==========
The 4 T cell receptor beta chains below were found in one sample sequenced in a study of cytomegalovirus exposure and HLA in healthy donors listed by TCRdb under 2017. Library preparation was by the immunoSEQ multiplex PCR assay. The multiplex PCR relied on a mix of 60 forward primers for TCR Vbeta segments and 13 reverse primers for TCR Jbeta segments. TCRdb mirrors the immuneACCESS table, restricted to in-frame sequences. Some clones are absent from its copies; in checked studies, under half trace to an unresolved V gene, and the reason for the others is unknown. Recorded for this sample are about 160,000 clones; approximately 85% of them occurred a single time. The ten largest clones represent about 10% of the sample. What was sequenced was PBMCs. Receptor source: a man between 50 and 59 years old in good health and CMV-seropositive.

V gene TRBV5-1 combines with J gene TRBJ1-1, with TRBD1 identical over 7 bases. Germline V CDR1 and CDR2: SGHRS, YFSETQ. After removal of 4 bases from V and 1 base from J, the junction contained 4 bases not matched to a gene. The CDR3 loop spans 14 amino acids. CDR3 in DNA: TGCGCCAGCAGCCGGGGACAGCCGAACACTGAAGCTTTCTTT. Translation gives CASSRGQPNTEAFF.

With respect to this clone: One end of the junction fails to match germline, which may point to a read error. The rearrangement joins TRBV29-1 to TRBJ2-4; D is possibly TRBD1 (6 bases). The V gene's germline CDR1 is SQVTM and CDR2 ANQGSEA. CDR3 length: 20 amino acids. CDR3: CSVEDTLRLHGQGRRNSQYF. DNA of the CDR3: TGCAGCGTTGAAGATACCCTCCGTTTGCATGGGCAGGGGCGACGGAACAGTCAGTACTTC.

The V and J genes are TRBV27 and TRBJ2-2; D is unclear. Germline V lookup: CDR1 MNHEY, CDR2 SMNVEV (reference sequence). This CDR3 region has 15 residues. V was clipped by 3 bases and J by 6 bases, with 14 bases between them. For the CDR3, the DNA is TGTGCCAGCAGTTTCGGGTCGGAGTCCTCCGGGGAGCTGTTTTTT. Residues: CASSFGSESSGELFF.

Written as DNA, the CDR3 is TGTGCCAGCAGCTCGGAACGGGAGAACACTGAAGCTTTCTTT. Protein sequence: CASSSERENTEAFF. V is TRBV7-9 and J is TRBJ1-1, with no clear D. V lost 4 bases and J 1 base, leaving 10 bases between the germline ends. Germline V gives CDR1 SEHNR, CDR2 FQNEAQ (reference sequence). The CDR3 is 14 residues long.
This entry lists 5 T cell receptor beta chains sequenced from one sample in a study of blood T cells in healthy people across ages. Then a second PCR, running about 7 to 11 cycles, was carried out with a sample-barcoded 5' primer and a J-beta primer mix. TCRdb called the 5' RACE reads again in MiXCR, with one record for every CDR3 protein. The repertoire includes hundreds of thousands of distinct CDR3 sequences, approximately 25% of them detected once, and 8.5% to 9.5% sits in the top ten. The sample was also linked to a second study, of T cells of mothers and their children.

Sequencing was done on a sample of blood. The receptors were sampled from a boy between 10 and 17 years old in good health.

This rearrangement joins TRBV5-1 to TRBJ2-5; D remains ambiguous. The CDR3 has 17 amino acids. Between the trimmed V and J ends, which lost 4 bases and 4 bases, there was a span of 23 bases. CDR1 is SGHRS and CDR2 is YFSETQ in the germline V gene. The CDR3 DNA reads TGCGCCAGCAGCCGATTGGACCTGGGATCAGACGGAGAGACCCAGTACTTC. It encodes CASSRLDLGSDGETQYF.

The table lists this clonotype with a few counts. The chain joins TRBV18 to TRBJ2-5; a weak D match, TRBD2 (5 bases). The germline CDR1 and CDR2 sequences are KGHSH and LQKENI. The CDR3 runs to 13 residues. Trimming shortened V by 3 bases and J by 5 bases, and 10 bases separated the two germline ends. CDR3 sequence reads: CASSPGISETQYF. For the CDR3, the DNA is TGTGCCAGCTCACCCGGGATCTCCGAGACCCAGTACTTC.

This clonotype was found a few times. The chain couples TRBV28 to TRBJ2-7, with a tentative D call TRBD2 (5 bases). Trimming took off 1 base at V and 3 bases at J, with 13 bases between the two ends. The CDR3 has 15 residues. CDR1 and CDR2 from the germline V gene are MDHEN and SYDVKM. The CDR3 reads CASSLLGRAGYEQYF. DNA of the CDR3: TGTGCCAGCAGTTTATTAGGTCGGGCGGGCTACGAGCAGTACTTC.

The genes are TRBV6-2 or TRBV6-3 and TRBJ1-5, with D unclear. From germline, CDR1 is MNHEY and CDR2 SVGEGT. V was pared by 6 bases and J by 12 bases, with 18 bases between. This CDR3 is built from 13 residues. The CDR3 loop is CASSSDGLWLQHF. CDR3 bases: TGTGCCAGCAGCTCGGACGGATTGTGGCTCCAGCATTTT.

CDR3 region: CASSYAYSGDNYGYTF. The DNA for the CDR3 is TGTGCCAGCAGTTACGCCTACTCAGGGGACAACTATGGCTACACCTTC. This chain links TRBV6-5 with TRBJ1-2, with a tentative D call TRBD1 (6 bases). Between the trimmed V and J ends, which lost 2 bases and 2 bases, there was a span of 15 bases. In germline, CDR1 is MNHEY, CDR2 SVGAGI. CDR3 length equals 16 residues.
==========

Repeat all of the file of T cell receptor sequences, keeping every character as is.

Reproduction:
The 4 T cell receptor beta chains below were found in one sample sequenced in a study of cytomegalovirus exposure and HLA in healthy donors listed by TCRdb under 2017. Library preparation was by the immunoSEQ multiplex PCR assay. The multiplex PCR relied on a mix of 60 forward primers for TCR Vbeta segments and 13 reverse primers for TCR Jbeta segments. TCRdb mirrors the immuneACCESS table, restricted to in-frame sequences. Some clones are absent from its copies; in checked studies, under half trace to an unresolved V gene, and the reason for the others is unknown. Recorded for this sample are about 160,000 clones; approximately 85% of them occurred a single time. The ten largest clones represent about 10% of the sample. What was sequenced was PBMCs. Receptor source: a man between 50 and 59 years old in good health and CMV-seropositive.

V gene TRBV5-1 combines with J gene TRBJ1-1, with TRBD1 identical over 7 bases. Germline V CDR1 and CDR2: SGHRS, YFSETQ. After removal of 4 bases from V and 1 base from J, the junction contained 4 bases not matched to a gene. The CDR3 loop spans 14 amino acids. CDR3 in DNA: TGCGCCAGCAGCCGGGGACAGCCGAACACTGAAGCTTTCTTT. Translation gives CASSRGQPNTEAFF.

With respect to this clone: One end of the junction fails to match germline, which may point to a read error. The rearrangement joins TRBV29-1 to TRBJ2-4; D is possibly TRBD1 (6 bases). The V gene's germline CDR1 is SQVTM and CDR2 ANQGSEA. CDR3 length: 20 amino acids. CDR3: CSVEDTLRLHGQGRRNSQYF. DNA of the CDR3: TGCAGCGTTGAAGATACCCTCCGTTTGCATGGGCAGGGGCGACGGAACAGTCAGTACTTC.

The V and J genes are TRBV27 and TRBJ2-2; D is unclear. Germline V lookup: CDR1 MNHEY, CDR2 SMNVEV (reference sequence). This CDR3 region has 15 residues. V was clipped by 3 bases and J by 6 bases, with 14 bases between them. For the CDR3, the DNA is TGTGCCAGCAGTTTCGGGTCGGAGTCCTCCGGGGAGCTGTTTTTT. Residues: CASSFGSESSGELFF.

Written as DNA, the CDR3 is TGTGCCAGCAGCTCGGAACGGGAGAACACTGAAGCTTTCTTT. Protein sequence: CASSSERENTEAFF. V is TRBV7-9 and J is TRBJ1-1, with no clear D. V lost 4 bases and J 1 base, leaving 10 bases between the germline ends. Germline V gives CDR1 SEHNR, CDR2 FQNEAQ (reference sequence). The CDR3 is 14 residues long.
This entry lists 5 T cell receptor beta chains sequenced from one sample in a study of blood T cells in healthy people across ages. Then a second PCR, running about 7 to 11 cycles, was carried out with a sample-barcoded 5' primer and a J-beta primer mix. TCRdb called the 5' RACE reads again in MiXCR, with one record for every CDR3 protein. The repertoire includes hundreds of thousands of distinct CDR3 sequences, approximately 25% of them detected once, and 8.5% to 9.5% sits in the top ten. The sample was also linked to a second study, of T cells of mothers and their children.

Sequencing was done on a sample of blood. The receptors were sampled from a boy between 10 and 17 years old in good health.

This rearrangement joins TRBV5-1 to TRBJ2-5; D remains ambiguous. The CDR3 has 17 amino acids. Between the trimmed V and J ends, which lost 4 bases and 4 bases, there was a span of 23 bases. CDR1 is SGHRS and CDR2 is YFSETQ in the germline V gene. The CDR3 DNA reads TGCGCCAGCAGCCGATTGGACCTGGGATCAGACGGAGAGACCCAGTACTTC. It encodes CASSRLDLGSDGETQYF.

The table lists this clonotype with a few counts. The chain joins TRBV18 to TRBJ2-5; a weak D match, TRBD2 (5 bases). The germline CDR1 and CDR2 sequences are KGHSH and LQKENI. The CDR3 runs to 13 residues. Trimming shortened V by 3 bases and J by 5 bases, and 10 bases separated the two germline ends. CDR3 sequence reads: CASSPGISETQYF. For the CDR3, the DNA is TGTGCCAGCTCACCCGGGATCTCCGAGACCCAGTACTTC.

This clonotype was found a few times. The chain couples TRBV28 to TRBJ2-7, with a tentative D call TRBD2 (5 bases). Trimming took off 1 base at V and 3 bases at J, with 13 bases between the two ends. The CDR3 has 15 residues. CDR1 and CDR2 from the germline V gene are MDHEN and SYDVKM. The CDR3 reads CASSLLGRAGYEQYF. DNA of the CDR3: TGTGCCAGCAGTTTATTAGGTCGGGCGGGCTACGAGCAGTACTTC.

The genes are TRBV6-2 or TRBV6-3 and TRBJ1-5, with D unclear. From germline, CDR1 is MNHEY and CDR2 SVGEGT. V was pared by 6 bases and J by 12 bases, with 18 bases between. This CDR3 is built from 13 residues. The CDR3 loop is CASSSDGLWLQHF. CDR3 bases: TGTGCCAGCAGCTCGGACGGATTGTGGCTCCAGCATTTT.

CDR3 region: CASSYAYSGDNYGYTF. The DNA for the CDR3 is TGTGCCAGCAGTTACGCCTACTCAGGGGACAACTATGGCTACACCTTC. This chain links TRBV6-5 with TRBJ1-2, with a tentative D call TRBD1 (6 bases). Between the trimmed V and J ends, which lost 2 bases and 2 bases, there was a span of 15 bases. In germline, CDR1 is MNHEY, CDR2 SVGAGI. CDR3 length equals 16 residues.